“The Dems have a look of rabbits that are discovering they aren’t free, independent agents…they are food.” — commenter at Vox Popoli

Two: worries about funding cuts. The liberal’s worldview is a mirror image of mine, in that we both divide the world into the light of civilization and the darkness of barbarism, but we point to different sources of barbarism. To contrast our perspectives: I believe that our civilization, my descendants’ secure place in it and their identity, as well as our nations’ cultural output, relies on the integrity of organic social pyramids with our own criminal, labor, middle, and upper classes. But while my view is expansive, accommodating of both chaos and order, populist above all (the rose needs a robust, healthy soil to bloom) the liberal’s vision is elitist and claustrophobic.

His world is a perpetual night, with light-bearing government standing as sentry between security and savagery — while to me, the savage sleeps in each of us. And more on-point in the present day, the savage arrives from the global south by land, air and sea. Look at Paris.

Drawn to their own conception of light, liberals seek out others like themselves who are elect, and recognize them by their specific markers of status, such as a proper type of education or cultural signalling. That is how liberals confirm that the person in question has a soul. They are repulsed by what they regard as their lesser compatriots, whom they consider subhuman and depressing. And for modern American liberals, the federal government and its power to hold its boot on the subhumans’ necks is the vehicle through which they — the elect — are safe. So what I am getting at, is that the liberal considers any talk of defunding federal programs an attack on the government itself and as such, an attack on the very light of civilization.

Three: all change is scary. Four: Jewish paranoia. I don’t think that the radio station’s hosts are Jews but liberals have appropriated their prejudices. (This post is about White liberals, exclusive of Jews). Five: they aren’t really afraid; they are playing to the anxieties of their donor base, which takes us back to the original question: what are their supporters so fearful of? Six: they believe all that bullshit about leftists being the nice underdogs.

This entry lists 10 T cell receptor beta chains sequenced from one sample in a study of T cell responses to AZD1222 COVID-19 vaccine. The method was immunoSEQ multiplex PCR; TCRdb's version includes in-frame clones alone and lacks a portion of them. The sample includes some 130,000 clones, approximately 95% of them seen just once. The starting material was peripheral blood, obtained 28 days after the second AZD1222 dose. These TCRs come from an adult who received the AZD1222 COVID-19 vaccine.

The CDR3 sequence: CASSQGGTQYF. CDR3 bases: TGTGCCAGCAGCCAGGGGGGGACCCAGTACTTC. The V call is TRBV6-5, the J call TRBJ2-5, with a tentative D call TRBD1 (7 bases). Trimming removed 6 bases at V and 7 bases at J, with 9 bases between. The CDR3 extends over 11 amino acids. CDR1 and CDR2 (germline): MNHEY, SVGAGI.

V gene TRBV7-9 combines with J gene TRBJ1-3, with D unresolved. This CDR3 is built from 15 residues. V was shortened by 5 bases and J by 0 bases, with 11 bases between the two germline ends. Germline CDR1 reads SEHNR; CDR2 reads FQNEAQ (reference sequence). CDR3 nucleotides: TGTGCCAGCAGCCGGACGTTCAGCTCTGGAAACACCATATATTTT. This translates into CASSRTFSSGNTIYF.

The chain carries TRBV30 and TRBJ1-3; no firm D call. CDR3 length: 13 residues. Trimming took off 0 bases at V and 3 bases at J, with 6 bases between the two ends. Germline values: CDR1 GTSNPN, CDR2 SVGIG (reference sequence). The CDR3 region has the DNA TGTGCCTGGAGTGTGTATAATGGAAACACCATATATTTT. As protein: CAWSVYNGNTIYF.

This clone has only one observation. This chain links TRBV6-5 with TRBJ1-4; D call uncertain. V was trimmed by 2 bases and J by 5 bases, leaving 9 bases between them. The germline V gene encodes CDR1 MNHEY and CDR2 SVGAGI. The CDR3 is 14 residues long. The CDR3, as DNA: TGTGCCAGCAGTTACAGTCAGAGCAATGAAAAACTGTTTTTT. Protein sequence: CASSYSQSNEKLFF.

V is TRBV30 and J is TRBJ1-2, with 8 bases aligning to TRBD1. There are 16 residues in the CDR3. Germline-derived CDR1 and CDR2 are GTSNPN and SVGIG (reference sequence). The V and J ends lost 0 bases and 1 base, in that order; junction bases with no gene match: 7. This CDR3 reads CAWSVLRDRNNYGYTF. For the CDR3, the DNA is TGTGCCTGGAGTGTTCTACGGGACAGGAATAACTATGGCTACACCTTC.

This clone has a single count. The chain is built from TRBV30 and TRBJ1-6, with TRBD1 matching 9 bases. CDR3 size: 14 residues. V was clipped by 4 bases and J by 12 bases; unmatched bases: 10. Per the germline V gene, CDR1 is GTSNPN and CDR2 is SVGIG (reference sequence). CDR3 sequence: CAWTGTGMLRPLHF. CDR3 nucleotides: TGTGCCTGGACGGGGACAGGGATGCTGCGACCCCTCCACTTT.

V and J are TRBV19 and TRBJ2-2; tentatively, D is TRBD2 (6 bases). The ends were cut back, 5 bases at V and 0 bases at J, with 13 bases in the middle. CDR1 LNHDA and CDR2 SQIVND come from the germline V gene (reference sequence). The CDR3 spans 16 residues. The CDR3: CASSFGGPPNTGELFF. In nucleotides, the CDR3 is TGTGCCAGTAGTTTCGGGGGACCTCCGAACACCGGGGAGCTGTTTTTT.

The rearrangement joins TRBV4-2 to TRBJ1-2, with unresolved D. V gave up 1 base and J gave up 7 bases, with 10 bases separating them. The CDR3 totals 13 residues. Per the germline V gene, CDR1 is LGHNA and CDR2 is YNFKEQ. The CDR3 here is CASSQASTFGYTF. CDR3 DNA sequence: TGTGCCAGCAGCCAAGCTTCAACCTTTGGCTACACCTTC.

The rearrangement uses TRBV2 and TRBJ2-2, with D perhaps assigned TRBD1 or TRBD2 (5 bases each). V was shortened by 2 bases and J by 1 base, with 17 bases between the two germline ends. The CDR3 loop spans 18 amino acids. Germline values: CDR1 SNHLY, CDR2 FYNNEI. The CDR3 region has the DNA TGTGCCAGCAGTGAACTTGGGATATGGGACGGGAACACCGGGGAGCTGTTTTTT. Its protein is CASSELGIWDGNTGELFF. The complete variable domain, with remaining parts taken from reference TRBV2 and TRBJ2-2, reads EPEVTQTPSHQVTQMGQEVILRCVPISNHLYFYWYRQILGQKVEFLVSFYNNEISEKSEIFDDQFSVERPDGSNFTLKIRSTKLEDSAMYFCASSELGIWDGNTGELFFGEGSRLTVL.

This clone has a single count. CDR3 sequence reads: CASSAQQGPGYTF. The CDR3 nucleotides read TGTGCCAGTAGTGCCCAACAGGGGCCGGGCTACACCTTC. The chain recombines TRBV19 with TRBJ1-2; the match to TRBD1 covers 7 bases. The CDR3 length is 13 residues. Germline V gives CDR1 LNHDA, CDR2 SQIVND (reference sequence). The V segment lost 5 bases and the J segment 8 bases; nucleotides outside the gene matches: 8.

Seven: like everyone in the West, they feel that something is very wrong. But unlike those of us who want to confront the problem, liberals are appeasement-oriented. Whomever they seek to appease at any given moment — placate any individuals or entities that comprise the patron-client matrix of neoliberalism — they look with horror upon Trump and the Alt-Right’s aggressive challenge to these seemingly omnipotent forces. Liberals would rather let the wolves pace about so long as we don’t give them a reason to bite, even as the animals grow bolder and meaner with each passing year.

Eight: fear of chaos, even as they play that game with us. This is another one that merits a fuller explanation. Do you believe that a race has its destiny? If so, then ours is to build and destroy, at turns. Trainspotter explains this in a long comment that I featured in my earlier post about our love of freedom:

The European soul craves more; it needs more. If necessary, it will upend and destroy the world to get that “more.” It will even destroy itself.

We’ve near-destroyed our whole world. And this brings us to an enigmatic vision of our great race. At some level liberals intuit the slow swing of the eros-thanatos pendulum because for the past seventy years, they’ve done the wrecking. The immediate reason for their fear is that for them, the big questions had been settled and the pendulum may now rest. Racism is bad, women are more equal, religion is best castrated unless it’s Islam, and White men are beasts of burden. I can appreciate the satisfaction that the liberal feels at this point, after almost a century of winning. He has imposed the victor’s non-negotiable terms, dictating a tyranny of his ideals. But there is stasis in tyranny, and that is what the liberal dreads. Which brings me to something MGE recently wrote:

trump is a chaos agent and I love it. […] white people need a bit of chaos to thrive. our allergy to stasis compels us to kick over the apple cart every now and then

Especially when we are harnessed to the apple cart from which everyone but us is grabbing the fruits.

To continue with this lengthy look at #8, allow me a tangent in which I will encapsulate the apex liberal ideal in one anecdote. A while back, a young self-described feminist is hanging out nearby. In earshot, a pleasant older woman is having a conversation with someone else about her work as an engineer. Overhearing them, the young feminist is beaming, vicariously absorbing the rays of her ideal incarnate. Me being me, I start thinking: What is so great about female engineers? I don’t mean this in a contrarian or spiteful sense; what I’m asking is, where does a world in which women are engineers lead and why would someone support that aspiration? The utilitarian calculation is clear enough to me: allowing due acceptance of peoples’ individual choices, women engineers are a negative at both micro- and macro-levels of society. They are not going to make any innovations in their fields because women don’t do that. Their intelligence could have been better passed on to their children and the bigger families that they could have had instead. A man supporting a family could have had her job and being an extra unit of labor supply, she’s depressing wages for all male engineers. But the young feminist likes a world in which women walk on air. The question remains: why?